Andean Tiger Hound
Among the rarest of breeds is the Double-Nosed Andean Tiger Hound. They have only been spotted in Bolivia and have only made it into popular press a few times. The first known report was from the early 20th century, created by explorer Percy Fawcett. This breed stands apart from the rest due to their ‘double nose’. This looks almost exactly like a normal dog nose, but the nostrils are divided by skin and fur. The story goes that this helps them have a greatly-improved sense of smell. This breed is almost unheard of. It is recognized by no major kennel club and has a mysterious past that can only be speculated on. There are very few of these dogs in the States – if there are any at all – and they are among the least common canines in the world. Despite this, they are actually quite prevalent in their homeland. However, nearly every example of the breed lives in Bolivia with very few ever being exported.
The Pachon Navarro
The Pachon Navarro is a breed of gundog, native to Navarre, Spain, located in the foothills of the Pyrenees Mountains. The breed is also known as the Old Spanish Pointer, but actually it is one of several native Spanish breeds directly descended from the now extinct Old Spanish Pointer. Other direct descendants are the Majorcan Pointer, the Perdiguero de Burgos, and the Perdiguero Gallego. However, of the four descendants, the Pachon Navarro, most closely resembles their shared ancestor. The Panchon Navarro is also known as the Old Spanish Pointer, Perdiguero Navarro, Navarro Pointer, and Pachon De Victoria.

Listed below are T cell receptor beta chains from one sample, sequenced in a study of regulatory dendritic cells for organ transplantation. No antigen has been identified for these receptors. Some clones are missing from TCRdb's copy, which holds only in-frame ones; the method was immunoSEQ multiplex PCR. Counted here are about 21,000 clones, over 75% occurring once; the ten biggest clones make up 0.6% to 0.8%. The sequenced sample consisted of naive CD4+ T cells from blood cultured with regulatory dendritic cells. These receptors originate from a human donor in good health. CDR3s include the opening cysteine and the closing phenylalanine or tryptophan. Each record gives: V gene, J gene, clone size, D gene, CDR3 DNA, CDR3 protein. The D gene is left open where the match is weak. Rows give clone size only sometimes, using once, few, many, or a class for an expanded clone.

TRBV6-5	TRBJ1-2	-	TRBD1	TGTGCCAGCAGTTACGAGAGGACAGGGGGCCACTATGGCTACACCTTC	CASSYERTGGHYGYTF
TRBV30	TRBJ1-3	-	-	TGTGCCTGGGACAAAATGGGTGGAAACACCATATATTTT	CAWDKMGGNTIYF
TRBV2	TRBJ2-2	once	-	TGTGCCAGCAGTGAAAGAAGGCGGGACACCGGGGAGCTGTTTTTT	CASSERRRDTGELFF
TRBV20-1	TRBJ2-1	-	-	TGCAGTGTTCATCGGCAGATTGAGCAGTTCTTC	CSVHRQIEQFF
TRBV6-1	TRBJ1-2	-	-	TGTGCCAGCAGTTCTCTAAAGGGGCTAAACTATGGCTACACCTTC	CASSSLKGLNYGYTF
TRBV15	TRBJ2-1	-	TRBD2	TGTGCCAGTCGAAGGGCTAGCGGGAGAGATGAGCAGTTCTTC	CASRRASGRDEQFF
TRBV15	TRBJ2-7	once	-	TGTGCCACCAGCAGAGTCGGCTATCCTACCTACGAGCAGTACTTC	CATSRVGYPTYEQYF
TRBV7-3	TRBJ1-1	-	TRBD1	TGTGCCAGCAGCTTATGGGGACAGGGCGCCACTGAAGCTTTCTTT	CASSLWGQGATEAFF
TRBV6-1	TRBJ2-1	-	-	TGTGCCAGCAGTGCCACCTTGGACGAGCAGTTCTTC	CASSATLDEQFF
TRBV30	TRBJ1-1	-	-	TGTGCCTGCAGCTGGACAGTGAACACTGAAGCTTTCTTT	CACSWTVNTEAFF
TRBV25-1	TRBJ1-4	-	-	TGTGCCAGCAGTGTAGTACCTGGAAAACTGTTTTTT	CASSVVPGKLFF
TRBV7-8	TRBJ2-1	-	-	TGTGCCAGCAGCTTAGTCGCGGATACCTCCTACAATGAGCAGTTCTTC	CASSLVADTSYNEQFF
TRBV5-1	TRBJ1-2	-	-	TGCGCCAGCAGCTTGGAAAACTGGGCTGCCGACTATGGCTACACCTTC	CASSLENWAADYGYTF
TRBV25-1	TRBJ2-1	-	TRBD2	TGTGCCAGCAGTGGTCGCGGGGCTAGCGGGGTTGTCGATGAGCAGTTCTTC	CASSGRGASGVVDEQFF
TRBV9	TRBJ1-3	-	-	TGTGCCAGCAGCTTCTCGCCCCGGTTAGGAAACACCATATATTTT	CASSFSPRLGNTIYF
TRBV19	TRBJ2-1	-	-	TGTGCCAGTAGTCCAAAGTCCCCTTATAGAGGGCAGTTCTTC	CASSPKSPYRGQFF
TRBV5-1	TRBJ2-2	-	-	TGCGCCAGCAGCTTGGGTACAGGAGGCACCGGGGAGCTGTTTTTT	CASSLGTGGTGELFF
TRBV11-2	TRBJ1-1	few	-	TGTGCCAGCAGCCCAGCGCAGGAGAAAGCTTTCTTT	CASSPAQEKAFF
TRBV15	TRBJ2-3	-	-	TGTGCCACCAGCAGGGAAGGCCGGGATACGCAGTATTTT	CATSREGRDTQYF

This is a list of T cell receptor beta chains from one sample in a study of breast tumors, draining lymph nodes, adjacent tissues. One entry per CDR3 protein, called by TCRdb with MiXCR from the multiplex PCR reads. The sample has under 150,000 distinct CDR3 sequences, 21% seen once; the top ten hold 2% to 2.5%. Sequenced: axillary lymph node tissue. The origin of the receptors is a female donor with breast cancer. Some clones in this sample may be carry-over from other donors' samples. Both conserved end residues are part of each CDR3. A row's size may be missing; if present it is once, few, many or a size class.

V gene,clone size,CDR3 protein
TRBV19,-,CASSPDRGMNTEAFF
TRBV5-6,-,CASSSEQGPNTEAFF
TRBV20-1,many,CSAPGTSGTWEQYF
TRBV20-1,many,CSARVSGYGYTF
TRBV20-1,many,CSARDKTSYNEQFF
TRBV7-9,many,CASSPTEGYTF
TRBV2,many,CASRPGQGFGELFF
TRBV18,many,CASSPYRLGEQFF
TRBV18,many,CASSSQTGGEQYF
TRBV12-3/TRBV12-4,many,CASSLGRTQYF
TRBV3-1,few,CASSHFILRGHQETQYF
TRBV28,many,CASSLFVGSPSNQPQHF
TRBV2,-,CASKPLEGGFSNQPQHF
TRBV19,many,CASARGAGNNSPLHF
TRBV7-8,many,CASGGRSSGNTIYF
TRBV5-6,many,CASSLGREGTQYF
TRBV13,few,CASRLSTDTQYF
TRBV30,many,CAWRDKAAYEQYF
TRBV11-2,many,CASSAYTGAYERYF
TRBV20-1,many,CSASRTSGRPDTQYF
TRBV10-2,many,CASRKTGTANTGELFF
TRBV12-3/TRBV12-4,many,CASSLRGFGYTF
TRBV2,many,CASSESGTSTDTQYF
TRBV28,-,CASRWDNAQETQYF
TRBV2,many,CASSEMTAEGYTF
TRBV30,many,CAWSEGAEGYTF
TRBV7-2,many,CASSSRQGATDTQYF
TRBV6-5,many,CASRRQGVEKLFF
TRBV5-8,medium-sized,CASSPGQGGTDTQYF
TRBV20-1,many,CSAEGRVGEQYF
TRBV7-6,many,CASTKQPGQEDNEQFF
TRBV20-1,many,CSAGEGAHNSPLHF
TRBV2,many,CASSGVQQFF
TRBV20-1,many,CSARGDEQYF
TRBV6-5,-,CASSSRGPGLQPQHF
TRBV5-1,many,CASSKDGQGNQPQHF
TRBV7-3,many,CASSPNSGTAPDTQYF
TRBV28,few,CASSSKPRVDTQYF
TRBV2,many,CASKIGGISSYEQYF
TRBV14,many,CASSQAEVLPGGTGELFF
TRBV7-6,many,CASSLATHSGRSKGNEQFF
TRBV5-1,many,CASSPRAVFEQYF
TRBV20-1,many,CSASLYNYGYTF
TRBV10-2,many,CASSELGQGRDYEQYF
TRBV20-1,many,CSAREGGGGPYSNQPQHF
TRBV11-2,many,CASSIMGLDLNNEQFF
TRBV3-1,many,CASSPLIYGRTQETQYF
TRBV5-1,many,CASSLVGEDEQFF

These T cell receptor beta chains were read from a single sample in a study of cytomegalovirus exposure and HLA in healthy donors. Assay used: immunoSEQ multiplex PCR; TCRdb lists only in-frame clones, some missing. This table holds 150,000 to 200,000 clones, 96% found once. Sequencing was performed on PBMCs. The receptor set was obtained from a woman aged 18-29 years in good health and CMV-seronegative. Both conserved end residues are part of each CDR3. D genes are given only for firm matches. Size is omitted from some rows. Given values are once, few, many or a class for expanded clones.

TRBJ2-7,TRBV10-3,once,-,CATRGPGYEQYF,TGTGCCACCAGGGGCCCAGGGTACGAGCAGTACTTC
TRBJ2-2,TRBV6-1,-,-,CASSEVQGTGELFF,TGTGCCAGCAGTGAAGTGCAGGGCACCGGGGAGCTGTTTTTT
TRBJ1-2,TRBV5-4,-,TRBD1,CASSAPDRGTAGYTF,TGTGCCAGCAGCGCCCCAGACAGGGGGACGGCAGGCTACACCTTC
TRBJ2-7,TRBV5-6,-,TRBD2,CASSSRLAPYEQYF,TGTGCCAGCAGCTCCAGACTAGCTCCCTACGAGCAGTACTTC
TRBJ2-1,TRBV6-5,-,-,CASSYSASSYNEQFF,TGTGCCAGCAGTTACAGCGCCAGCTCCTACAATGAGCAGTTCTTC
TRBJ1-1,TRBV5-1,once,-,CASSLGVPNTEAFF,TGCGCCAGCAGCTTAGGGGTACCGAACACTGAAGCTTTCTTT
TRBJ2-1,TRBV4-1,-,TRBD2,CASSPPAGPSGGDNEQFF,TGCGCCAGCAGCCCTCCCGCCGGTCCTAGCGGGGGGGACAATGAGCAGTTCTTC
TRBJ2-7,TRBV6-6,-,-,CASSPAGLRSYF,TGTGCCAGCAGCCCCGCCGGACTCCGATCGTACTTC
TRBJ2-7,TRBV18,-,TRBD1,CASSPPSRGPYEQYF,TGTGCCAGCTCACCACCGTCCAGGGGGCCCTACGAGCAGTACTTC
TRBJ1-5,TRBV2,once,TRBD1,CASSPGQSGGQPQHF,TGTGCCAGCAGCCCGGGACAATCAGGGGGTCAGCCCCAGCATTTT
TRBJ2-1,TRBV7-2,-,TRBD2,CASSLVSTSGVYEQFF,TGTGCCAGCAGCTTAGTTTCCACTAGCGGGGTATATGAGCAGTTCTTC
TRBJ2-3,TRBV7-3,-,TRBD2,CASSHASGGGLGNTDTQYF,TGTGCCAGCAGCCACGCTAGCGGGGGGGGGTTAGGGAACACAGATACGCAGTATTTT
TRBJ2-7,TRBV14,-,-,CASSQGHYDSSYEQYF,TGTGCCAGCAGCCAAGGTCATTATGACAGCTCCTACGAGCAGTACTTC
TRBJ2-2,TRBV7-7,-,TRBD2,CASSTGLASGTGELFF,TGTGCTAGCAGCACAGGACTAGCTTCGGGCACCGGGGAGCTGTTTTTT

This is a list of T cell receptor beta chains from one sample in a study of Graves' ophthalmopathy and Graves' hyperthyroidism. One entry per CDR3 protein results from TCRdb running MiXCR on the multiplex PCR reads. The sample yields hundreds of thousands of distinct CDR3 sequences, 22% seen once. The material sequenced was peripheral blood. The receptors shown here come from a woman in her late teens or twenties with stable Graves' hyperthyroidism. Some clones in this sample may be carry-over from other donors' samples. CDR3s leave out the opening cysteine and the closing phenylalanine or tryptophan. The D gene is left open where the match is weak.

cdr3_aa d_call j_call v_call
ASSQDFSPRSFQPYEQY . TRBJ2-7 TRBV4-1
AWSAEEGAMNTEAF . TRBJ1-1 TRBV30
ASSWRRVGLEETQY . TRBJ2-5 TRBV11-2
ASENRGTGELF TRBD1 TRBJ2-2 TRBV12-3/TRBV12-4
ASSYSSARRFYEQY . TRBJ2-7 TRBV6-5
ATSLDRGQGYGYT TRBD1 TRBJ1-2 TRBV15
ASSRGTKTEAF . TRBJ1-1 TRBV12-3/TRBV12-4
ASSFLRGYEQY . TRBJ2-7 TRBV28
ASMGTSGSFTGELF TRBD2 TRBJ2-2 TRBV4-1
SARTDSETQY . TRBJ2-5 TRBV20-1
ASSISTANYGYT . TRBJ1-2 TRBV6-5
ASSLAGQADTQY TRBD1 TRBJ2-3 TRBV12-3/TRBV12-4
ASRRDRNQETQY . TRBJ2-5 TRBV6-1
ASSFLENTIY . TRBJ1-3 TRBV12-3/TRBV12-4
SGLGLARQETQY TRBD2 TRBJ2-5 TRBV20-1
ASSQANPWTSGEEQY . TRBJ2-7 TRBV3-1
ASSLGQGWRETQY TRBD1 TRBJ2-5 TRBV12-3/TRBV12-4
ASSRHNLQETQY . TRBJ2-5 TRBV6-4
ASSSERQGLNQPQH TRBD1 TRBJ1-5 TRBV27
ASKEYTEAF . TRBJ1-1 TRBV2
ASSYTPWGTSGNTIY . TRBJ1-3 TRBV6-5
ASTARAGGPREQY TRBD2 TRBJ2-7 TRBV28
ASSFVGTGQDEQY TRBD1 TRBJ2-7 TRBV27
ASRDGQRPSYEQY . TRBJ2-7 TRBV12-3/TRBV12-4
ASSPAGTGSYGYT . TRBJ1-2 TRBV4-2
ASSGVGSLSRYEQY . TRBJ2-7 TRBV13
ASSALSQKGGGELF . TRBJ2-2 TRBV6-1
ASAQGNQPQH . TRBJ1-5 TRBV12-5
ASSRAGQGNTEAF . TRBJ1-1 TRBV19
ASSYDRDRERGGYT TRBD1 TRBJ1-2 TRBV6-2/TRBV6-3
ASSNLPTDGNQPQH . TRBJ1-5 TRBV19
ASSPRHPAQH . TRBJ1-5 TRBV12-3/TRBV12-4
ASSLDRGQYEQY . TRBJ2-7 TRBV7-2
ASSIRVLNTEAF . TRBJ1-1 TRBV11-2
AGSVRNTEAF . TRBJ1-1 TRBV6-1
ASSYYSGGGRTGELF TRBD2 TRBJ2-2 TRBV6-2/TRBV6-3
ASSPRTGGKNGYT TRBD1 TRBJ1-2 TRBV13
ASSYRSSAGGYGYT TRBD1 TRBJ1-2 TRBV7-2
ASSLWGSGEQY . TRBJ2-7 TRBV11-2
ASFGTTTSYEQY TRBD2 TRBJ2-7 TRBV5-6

The Pachón Navarro is a Spanish hunting dog (also known as: Old Spanish Pointer, Perdiguero Navarro, Navarro Pointer, Pachón de Victoria, Nafarroako eper txakur) which has the unusual feature of a split or double nose. It was believed that this unusual nose gives it extra sensitivity to smells, a primary reason it was chosen as a hunting dog. Today it is known that this feature is only a cosmetic difference.
The Catalburun is a Turkish pointer known for its distinct double nose. It was believed that this unusual nasal structure gave the breed an advantage in hunting because of an extra sensitivity to smells. But breeders have since realized that the divided nose is just a cosmetic feature and offers no real edge over a typical canine sniffer, says Craig Koshyk, author of “Pointing Dogs.”
Because the characteristic can lead to a seriously cleft palate, some breeders are no longer finding the double nose a positive trait and have stopped breeding for the characteristic. The breed’s name in Turkish is derived from “catal” meaning fork and “burun” meaning nose.